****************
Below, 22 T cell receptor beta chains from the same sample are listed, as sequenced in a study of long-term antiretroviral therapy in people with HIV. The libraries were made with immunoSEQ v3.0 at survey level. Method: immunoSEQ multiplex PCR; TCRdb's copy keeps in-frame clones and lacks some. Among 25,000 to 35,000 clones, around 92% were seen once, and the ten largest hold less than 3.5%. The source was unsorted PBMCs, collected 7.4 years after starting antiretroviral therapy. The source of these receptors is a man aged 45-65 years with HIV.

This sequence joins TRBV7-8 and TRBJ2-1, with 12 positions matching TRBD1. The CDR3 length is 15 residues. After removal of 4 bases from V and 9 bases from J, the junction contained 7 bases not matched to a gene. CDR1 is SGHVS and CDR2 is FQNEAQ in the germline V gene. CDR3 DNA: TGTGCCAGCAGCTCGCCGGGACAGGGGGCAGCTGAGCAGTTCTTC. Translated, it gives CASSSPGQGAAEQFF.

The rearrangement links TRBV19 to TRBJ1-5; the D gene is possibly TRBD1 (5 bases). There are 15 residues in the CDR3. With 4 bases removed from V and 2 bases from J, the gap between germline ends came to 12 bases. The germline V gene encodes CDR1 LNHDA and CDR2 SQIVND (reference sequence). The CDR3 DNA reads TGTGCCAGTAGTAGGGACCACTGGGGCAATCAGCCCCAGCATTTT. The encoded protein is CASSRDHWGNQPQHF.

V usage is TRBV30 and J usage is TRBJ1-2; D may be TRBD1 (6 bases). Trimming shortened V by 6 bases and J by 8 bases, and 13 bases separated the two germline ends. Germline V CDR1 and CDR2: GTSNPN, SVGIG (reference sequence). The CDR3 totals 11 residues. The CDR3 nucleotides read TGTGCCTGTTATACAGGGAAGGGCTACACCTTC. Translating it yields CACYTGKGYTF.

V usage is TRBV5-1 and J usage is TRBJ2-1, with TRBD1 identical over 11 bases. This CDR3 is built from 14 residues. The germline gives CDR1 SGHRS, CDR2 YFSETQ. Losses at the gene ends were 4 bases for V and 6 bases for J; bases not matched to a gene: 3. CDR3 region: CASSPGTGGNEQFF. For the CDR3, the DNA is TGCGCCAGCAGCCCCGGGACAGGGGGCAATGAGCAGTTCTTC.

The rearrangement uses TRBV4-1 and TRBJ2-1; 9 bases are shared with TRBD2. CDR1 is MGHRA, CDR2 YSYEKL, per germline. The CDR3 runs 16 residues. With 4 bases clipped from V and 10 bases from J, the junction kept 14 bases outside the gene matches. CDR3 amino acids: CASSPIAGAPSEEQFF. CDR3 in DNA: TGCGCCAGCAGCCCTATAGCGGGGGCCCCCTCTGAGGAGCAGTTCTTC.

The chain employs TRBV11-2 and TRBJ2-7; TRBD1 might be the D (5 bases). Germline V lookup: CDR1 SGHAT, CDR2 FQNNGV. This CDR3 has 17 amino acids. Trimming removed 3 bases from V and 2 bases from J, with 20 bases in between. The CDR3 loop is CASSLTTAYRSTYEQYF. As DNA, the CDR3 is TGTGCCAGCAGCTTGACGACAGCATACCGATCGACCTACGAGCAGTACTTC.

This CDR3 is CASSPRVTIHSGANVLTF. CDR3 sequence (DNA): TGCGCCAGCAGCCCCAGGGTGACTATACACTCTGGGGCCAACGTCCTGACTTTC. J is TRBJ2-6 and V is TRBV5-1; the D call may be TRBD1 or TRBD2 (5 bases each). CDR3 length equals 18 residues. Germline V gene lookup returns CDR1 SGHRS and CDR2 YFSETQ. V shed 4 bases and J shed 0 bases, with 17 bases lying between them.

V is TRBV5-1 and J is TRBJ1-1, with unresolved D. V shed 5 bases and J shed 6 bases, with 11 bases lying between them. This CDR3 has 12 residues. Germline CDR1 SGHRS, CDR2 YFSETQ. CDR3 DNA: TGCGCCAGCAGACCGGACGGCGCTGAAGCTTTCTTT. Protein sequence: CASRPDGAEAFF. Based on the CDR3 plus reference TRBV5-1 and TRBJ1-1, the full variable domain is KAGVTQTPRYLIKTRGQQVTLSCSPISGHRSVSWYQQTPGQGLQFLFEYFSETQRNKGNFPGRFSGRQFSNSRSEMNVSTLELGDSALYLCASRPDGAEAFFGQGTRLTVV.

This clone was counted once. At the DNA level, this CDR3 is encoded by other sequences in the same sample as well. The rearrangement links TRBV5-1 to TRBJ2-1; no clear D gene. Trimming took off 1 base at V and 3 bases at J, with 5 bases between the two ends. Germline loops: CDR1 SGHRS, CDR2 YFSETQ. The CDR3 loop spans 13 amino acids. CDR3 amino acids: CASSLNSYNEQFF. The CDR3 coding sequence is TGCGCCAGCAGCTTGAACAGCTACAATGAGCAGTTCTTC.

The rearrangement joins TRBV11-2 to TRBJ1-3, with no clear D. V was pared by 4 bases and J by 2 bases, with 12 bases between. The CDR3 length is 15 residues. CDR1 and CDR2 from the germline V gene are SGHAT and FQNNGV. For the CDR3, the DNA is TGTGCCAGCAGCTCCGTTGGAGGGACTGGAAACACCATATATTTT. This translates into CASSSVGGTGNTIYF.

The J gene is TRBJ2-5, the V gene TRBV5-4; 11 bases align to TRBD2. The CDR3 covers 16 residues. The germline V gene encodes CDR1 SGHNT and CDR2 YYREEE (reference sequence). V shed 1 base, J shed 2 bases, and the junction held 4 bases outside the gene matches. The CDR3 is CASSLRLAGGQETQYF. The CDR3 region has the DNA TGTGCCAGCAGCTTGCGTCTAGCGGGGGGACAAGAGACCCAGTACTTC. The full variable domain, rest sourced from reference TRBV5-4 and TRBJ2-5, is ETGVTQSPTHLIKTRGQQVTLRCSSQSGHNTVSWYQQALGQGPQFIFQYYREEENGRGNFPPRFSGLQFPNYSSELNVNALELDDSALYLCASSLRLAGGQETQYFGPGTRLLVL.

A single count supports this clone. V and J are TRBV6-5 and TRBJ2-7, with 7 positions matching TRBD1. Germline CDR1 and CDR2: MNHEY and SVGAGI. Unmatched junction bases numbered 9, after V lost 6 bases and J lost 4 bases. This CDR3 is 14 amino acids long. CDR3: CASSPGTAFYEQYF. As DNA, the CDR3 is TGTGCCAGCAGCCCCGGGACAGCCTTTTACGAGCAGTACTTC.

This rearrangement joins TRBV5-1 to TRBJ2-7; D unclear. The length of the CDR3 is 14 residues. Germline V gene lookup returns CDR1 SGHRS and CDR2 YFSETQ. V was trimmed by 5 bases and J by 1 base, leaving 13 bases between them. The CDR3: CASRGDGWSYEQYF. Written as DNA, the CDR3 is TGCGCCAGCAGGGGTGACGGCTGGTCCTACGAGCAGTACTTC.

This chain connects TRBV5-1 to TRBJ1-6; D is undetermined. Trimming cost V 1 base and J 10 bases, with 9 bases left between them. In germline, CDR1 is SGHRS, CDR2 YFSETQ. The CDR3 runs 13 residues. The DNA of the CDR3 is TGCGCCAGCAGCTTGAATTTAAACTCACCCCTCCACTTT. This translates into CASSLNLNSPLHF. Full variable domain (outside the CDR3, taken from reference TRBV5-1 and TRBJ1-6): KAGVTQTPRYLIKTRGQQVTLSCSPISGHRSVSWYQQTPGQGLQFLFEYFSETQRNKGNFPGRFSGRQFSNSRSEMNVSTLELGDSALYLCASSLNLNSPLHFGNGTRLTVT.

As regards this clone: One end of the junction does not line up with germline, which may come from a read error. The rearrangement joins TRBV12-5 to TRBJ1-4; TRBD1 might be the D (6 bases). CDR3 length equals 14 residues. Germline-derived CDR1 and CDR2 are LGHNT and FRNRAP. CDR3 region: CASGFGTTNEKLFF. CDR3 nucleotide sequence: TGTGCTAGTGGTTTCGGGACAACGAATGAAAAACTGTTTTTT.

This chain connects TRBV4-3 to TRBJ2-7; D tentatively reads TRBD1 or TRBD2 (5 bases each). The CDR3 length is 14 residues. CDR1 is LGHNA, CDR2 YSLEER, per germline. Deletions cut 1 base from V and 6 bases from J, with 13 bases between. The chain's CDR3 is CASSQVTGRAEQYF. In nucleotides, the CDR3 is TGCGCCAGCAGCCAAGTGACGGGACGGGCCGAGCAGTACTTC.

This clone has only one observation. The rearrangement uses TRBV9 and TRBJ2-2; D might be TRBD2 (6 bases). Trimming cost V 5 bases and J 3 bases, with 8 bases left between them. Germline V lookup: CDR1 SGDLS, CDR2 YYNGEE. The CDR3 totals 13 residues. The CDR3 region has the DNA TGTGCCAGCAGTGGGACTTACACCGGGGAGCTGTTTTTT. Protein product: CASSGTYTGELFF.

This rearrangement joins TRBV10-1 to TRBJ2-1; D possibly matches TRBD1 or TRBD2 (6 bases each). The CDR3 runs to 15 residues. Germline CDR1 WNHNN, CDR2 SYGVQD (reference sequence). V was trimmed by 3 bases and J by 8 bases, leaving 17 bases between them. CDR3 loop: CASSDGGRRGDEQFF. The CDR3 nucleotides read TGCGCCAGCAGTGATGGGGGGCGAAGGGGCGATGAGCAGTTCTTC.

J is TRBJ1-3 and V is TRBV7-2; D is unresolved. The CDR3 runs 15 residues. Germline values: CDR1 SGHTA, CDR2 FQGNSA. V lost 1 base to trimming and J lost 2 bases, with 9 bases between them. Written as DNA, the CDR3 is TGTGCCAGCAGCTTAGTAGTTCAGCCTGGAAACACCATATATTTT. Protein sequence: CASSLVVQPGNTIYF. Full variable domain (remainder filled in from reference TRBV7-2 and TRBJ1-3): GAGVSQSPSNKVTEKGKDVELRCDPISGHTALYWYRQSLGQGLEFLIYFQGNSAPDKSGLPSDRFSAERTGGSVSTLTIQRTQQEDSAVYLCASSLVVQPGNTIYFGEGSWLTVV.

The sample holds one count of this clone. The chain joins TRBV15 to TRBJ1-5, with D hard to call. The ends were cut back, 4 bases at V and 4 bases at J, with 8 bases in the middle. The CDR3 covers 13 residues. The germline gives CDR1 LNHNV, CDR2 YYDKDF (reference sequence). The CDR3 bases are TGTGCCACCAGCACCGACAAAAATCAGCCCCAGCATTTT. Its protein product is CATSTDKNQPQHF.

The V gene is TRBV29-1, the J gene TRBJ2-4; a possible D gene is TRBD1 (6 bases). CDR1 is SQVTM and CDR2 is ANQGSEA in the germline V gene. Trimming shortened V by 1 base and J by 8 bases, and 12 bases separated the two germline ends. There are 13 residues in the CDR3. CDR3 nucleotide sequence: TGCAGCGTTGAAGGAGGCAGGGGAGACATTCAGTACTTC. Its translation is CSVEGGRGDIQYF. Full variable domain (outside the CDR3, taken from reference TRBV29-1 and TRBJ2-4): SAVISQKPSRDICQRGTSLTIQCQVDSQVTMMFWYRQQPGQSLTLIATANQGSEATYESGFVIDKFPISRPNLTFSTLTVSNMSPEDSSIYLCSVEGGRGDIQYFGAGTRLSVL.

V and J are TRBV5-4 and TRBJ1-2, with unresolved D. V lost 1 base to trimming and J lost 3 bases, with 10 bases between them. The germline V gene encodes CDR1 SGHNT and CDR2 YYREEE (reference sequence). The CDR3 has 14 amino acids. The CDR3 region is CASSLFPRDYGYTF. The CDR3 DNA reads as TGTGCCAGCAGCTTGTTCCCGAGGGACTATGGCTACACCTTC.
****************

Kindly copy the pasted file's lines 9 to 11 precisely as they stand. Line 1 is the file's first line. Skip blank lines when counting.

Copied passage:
V is TRBV5-1 and J is TRBJ1-1, with unresolved D. V shed 5 bases and J shed 6 bases, with 11 bases lying between them. This CDR3 has 12 residues. Germline CDR1 SGHRS, CDR2 YFSETQ. CDR3 DNA: TGCGCCAGCAGACCGGACGGCGCTGAAGCTTTCTTT. Protein sequence: CASRPDGAEAFF. Based on the CDR3 plus reference TRBV5-1 and TRBJ1-1, the full variable domain is KAGVTQTPRYLIKTRGQQVTLSCSPISGHRSVSWYQQTPGQGLQFLFEYFSETQRNKGNFPGRFSGRQFSNSRSEMNVSTLELGDSALYLCASRPDGAEAFFGQGTRLTVV.

This clone was counted once. At the DNA level, this CDR3 is encoded by other sequences in the same sample as well. The rearrangement links TRBV5-1 to TRBJ2-1; no clear D gene. Trimming took off 1 base at V and 3 bases at J, with 5 bases between the two ends. Germline loops: CDR1 SGHRS, CDR2 YFSETQ. The CDR3 loop spans 13 amino acids. CDR3 amino acids: CASSLNSYNEQFF. The CDR3 coding sequence is TGCGCCAGCAGCTTGAACAGCTACAATGAGCAGTTCTTC.

The rearrangement joins TRBV11-2 to TRBJ1-3, with no clear D. V was pared by 4 bases and J by 2 bases, with 12 bases between. The CDR3 length is 15 residues. CDR1 and CDR2 from the germline V gene are SGHAT and FQNNGV. For the CDR3, the DNA is TGTGCCAGCAGCTCCGTTGGAGGGACTGGAAACACCATATATTTT. This translates into CASSSVGGTGNTIYF.